(link to the beginning of Article)This might also go some distance in explaining why the corrective surgery in many cases fails to resolve the lameness in the short or long term.
What I have come to believe based upon years of treating these cases is that the true condition expresses itself most commonly before the age of one and is associated with the congenital deformities that afflict these toy and miniature breeds. However, in pets who suddenly come up lame mid or later in life and are diagnosed with luxating patellae, I contend that these in fact are cases of mistaken identity. That is, an incorrect diagnosis of the true source of the contemporary lameness is made, in favor of a convenient, if incorrect patellar scapegoat. I suppose it is not too dissimilar to the dog with back pain evidencing some degenerative change in the spine on x-ray, who is subsequently given the diagnosis of arthritis. This is another case of mistaken identity. How do I know this you ask? Simple…when I correct the spinal derangement the pain is eliminated yet I have not altered the appearance of degenerative change on x-ray. This is exactly what I have found in many of the luxating patellae cases. The actual culprit in these pets is a “pinched nerve” coming from the spine causing “doggy sciatica” aka: “Root Signature.” So in these cases the pet has two conditions concurrently. Long standing luxating patellae that in many cases is asymptomatic and a symptomatic pinched nerve. Again, how do I know? Simple…I correct the spinal derangement, thereby decompressing the nerve and the lameness ceases without dealing at all with the patellar anomaly. What you might call prima facie evidence of finding the culprit in a neuromusculosketal “who done it.”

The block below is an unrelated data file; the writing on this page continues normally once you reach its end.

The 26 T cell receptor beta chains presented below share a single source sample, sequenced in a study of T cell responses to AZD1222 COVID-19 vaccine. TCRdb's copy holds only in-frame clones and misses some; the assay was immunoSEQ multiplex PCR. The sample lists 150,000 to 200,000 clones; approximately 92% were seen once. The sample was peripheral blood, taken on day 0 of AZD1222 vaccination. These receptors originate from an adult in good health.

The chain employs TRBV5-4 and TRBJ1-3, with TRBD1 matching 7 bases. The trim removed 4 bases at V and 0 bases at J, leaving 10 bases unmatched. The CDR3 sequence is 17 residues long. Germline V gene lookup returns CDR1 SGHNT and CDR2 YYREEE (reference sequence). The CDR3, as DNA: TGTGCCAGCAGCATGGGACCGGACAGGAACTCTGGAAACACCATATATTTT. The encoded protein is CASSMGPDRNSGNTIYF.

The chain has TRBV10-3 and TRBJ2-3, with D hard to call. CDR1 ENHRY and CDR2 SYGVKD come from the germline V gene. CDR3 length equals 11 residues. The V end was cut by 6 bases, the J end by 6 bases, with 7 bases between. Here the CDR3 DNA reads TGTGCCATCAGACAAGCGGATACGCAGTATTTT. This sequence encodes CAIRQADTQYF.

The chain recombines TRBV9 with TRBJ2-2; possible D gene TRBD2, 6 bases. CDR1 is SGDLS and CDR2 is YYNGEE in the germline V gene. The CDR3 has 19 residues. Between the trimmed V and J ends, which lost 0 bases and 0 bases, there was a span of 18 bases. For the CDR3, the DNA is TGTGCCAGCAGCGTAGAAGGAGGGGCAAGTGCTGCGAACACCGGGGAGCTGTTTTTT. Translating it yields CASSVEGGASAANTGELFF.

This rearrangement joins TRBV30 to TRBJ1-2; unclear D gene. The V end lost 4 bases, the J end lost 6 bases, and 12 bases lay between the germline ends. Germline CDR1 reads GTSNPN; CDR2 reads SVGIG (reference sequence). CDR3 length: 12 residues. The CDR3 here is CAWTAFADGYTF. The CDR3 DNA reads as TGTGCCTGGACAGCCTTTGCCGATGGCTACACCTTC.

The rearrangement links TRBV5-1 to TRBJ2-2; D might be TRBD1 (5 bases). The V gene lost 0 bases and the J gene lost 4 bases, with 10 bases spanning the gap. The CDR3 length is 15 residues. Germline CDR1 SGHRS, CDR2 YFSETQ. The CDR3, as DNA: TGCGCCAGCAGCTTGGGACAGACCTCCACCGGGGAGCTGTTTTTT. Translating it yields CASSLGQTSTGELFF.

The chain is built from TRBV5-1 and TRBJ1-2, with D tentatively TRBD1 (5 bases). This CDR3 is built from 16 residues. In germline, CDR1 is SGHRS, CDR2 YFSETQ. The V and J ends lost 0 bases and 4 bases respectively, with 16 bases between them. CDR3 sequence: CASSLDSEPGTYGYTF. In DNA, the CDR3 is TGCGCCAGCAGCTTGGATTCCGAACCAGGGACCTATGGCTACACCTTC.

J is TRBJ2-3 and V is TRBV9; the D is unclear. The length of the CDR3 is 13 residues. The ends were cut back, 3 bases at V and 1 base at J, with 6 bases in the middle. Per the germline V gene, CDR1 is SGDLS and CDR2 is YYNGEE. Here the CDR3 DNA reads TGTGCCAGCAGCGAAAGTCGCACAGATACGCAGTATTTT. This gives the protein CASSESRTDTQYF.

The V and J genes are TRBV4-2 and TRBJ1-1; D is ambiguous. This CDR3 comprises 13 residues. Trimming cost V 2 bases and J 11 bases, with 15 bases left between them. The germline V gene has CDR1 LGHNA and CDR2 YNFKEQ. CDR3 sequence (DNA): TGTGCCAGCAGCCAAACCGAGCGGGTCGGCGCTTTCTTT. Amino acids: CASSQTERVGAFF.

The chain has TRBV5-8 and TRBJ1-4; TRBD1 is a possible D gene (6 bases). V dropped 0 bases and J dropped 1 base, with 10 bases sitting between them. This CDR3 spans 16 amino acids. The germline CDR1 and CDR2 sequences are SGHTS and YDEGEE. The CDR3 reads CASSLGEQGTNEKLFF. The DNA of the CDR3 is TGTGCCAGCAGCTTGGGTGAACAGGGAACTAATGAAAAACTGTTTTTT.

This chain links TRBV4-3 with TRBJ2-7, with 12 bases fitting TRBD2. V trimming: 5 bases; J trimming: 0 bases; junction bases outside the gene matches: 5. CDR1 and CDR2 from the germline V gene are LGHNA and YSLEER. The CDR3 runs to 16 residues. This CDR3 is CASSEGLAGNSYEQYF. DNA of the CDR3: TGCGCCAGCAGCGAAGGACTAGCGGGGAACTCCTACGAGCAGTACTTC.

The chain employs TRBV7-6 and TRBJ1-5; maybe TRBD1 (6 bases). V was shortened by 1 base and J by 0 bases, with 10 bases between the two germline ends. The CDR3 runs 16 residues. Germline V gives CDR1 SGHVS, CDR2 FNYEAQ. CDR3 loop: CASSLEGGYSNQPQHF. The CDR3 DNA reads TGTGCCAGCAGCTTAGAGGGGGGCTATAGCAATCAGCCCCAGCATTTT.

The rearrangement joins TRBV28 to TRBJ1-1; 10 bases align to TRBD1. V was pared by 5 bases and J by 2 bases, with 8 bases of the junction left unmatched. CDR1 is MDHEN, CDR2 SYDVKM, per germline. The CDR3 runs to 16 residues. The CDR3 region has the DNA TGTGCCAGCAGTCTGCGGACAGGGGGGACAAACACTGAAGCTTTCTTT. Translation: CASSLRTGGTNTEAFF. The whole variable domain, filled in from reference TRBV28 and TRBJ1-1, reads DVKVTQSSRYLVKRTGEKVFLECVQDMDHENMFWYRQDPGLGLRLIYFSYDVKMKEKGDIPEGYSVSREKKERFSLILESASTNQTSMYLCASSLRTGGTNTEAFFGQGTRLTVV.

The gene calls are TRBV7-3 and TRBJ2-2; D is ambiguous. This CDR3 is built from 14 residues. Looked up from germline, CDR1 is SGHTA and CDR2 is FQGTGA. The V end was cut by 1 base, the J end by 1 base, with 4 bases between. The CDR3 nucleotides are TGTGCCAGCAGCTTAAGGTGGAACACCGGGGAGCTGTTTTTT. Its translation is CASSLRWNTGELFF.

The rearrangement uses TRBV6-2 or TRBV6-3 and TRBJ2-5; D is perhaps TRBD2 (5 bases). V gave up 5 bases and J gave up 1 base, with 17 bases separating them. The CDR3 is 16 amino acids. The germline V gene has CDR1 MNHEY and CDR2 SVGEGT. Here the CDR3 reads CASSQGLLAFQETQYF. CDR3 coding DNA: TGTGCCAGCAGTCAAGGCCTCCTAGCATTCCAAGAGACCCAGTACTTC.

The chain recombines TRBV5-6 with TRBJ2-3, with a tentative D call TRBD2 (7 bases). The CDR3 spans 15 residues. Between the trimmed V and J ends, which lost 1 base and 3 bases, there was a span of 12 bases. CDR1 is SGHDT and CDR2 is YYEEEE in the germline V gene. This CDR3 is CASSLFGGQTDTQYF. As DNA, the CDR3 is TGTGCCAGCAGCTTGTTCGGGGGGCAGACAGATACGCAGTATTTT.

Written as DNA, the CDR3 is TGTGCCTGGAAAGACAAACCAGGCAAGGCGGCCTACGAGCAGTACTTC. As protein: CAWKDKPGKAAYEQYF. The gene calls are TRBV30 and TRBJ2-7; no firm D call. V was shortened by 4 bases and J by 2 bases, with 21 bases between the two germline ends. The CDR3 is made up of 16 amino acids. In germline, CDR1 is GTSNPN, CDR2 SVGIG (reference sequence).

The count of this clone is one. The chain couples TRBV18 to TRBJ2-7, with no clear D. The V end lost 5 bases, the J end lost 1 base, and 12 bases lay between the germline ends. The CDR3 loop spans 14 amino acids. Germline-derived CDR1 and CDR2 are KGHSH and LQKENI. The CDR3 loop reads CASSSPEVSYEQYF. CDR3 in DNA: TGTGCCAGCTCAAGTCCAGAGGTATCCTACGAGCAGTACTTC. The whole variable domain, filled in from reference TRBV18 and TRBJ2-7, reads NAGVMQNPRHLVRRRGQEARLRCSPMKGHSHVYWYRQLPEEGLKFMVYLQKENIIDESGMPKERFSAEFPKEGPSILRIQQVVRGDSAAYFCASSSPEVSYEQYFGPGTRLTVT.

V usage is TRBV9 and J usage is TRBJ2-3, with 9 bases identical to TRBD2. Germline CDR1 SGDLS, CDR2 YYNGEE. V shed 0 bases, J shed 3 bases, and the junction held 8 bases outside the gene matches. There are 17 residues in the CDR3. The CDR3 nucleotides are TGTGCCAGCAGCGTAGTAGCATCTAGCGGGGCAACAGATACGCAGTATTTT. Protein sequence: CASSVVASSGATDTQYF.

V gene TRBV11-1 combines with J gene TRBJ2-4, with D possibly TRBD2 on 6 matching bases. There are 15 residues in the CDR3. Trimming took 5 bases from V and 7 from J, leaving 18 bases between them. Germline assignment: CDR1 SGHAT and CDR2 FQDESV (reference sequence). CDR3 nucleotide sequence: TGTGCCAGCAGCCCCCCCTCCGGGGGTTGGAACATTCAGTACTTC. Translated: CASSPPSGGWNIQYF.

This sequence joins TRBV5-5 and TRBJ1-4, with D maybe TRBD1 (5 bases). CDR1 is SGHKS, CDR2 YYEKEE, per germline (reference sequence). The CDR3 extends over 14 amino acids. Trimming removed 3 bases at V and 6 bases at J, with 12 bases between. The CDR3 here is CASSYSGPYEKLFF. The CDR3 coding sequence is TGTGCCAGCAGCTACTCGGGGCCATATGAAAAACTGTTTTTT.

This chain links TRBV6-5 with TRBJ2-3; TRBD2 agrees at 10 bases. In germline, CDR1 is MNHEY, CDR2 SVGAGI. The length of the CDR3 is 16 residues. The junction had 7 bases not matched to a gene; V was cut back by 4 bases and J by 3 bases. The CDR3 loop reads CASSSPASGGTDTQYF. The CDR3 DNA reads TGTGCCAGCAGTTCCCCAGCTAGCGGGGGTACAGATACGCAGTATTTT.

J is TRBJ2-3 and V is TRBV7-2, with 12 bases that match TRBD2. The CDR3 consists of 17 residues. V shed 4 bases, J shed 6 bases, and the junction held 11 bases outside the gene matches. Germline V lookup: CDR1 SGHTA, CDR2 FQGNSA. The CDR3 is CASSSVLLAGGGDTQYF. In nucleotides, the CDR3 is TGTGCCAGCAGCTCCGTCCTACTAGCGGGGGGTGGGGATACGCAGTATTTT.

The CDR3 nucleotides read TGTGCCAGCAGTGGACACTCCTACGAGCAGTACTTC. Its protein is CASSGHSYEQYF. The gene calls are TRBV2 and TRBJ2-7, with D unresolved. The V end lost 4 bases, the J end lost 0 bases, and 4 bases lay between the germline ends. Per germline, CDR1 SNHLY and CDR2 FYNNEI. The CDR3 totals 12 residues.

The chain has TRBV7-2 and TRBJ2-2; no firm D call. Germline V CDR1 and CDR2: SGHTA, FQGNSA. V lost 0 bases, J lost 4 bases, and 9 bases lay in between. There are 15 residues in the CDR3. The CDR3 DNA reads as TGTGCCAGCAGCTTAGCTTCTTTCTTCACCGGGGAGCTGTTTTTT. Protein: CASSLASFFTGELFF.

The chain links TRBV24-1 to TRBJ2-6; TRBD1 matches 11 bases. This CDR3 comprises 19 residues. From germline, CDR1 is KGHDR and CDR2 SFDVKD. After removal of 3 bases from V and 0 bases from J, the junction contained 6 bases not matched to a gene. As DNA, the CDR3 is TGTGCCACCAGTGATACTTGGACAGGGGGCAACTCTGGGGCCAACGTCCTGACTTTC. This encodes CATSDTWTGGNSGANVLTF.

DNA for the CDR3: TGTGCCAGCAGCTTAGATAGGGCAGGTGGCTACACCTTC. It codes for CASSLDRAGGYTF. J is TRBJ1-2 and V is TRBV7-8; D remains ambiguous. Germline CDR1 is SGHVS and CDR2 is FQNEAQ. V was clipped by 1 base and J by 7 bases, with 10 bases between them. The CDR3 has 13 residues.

So for the sake of your companion, before you accede to recommendation for immediate surgical intervention, please rule out a pinched nerve causing the sudden lameness.